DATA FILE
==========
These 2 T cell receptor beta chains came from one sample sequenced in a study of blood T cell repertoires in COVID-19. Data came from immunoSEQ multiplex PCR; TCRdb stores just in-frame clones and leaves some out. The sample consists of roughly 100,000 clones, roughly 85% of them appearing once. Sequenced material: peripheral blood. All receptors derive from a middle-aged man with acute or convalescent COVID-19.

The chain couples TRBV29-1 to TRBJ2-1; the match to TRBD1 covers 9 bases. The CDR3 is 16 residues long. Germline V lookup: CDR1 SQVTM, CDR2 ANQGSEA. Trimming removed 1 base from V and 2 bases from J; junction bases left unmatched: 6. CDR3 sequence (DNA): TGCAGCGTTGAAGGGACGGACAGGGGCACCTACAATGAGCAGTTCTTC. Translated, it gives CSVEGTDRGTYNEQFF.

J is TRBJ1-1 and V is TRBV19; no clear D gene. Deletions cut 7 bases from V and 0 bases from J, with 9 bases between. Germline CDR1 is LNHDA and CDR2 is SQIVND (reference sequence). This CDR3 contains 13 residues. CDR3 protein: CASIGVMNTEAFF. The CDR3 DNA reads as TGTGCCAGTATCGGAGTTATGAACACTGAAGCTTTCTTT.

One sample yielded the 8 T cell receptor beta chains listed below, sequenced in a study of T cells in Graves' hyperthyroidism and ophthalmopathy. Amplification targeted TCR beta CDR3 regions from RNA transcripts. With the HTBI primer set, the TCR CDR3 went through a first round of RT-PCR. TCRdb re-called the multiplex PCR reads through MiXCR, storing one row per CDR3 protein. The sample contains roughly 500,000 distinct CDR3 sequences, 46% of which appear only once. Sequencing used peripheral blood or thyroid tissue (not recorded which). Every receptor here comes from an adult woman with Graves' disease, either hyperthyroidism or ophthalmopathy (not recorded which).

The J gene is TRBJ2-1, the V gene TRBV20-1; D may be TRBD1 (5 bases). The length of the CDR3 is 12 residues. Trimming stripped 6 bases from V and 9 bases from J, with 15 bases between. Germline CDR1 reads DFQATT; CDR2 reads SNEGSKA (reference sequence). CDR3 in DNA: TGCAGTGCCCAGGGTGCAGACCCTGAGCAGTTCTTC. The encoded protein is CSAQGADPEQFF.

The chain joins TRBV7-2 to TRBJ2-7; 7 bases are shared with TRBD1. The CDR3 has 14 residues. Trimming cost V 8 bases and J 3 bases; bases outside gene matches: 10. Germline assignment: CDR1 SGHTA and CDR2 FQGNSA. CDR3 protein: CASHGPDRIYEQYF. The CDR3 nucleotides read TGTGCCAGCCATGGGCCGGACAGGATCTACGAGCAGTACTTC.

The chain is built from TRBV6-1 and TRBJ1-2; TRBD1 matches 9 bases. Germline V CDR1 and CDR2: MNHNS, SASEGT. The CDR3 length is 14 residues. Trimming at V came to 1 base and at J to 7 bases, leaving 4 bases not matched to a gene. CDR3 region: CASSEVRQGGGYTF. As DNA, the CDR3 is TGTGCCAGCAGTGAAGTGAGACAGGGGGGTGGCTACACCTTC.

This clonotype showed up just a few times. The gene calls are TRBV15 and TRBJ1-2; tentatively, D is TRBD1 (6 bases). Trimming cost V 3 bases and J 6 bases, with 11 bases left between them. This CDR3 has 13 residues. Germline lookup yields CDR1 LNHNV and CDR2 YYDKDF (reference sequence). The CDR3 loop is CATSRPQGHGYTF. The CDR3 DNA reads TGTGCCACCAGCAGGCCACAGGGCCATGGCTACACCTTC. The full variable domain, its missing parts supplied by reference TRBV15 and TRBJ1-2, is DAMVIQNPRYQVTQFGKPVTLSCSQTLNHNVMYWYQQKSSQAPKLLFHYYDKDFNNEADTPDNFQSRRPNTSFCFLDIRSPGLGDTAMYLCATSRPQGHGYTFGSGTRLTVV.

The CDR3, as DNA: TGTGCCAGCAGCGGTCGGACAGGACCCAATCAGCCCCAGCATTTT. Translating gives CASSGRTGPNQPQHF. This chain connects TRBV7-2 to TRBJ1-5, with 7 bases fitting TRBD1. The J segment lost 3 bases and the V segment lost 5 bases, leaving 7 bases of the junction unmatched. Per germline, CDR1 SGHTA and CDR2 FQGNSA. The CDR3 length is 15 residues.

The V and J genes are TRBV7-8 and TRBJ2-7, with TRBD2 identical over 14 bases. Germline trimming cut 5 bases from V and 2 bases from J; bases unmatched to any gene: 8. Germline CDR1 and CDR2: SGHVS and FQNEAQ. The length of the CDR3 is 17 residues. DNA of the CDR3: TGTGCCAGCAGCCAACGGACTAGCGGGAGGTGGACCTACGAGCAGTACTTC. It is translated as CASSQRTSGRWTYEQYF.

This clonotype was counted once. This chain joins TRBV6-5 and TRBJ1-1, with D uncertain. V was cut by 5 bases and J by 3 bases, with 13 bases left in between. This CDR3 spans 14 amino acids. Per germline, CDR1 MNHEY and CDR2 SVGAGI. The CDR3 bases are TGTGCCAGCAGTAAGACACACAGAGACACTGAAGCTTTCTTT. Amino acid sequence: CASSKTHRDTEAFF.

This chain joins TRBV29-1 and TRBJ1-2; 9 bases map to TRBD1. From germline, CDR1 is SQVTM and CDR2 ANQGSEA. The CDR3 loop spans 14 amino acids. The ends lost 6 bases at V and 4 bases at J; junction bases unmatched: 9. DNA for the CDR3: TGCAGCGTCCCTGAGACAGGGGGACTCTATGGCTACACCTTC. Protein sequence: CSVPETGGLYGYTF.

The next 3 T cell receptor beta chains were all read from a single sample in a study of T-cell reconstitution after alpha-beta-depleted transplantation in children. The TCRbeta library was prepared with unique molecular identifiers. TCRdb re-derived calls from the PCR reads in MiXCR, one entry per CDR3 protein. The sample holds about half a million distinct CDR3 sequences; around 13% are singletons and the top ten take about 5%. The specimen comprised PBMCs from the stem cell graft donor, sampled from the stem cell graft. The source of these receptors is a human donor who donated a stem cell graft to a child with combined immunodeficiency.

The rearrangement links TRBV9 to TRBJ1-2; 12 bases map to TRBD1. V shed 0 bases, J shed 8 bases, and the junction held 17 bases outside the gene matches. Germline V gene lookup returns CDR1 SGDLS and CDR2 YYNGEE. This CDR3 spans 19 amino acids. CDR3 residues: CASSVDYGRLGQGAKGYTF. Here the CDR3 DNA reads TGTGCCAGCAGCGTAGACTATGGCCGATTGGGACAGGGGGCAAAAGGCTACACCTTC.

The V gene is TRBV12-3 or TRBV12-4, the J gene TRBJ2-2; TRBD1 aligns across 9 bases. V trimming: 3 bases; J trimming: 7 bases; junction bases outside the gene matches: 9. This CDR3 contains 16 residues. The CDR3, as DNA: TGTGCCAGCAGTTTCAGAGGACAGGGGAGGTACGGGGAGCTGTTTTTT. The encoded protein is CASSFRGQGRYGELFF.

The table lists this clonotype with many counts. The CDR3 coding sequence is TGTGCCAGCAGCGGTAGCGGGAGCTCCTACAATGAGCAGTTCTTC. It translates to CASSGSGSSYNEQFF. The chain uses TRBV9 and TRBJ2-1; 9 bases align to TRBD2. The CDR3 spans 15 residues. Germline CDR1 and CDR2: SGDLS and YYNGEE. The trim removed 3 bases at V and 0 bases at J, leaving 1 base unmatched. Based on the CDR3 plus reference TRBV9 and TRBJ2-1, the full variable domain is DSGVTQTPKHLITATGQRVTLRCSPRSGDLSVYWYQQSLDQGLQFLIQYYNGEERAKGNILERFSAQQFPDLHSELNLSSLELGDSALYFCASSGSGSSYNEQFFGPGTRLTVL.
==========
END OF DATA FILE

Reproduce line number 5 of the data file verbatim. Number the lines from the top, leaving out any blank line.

The J gene is TRBJ2-1, the V gene TRBV20-1; D may be TRBD1 (5 bases). The length of the CDR3 is 12 residues. Trimming stripped 6 bases from V and 9 bases from J, with 15 bases between. Germline CDR1 reads DFQATT; CDR2 reads SNEGSKA (reference sequence). CDR3 in DNA: TGCAGTGCCCAGGGTGCAGACCCTGAGCAGTTCTTC. The encoded protein is CSAQGADPEQFF.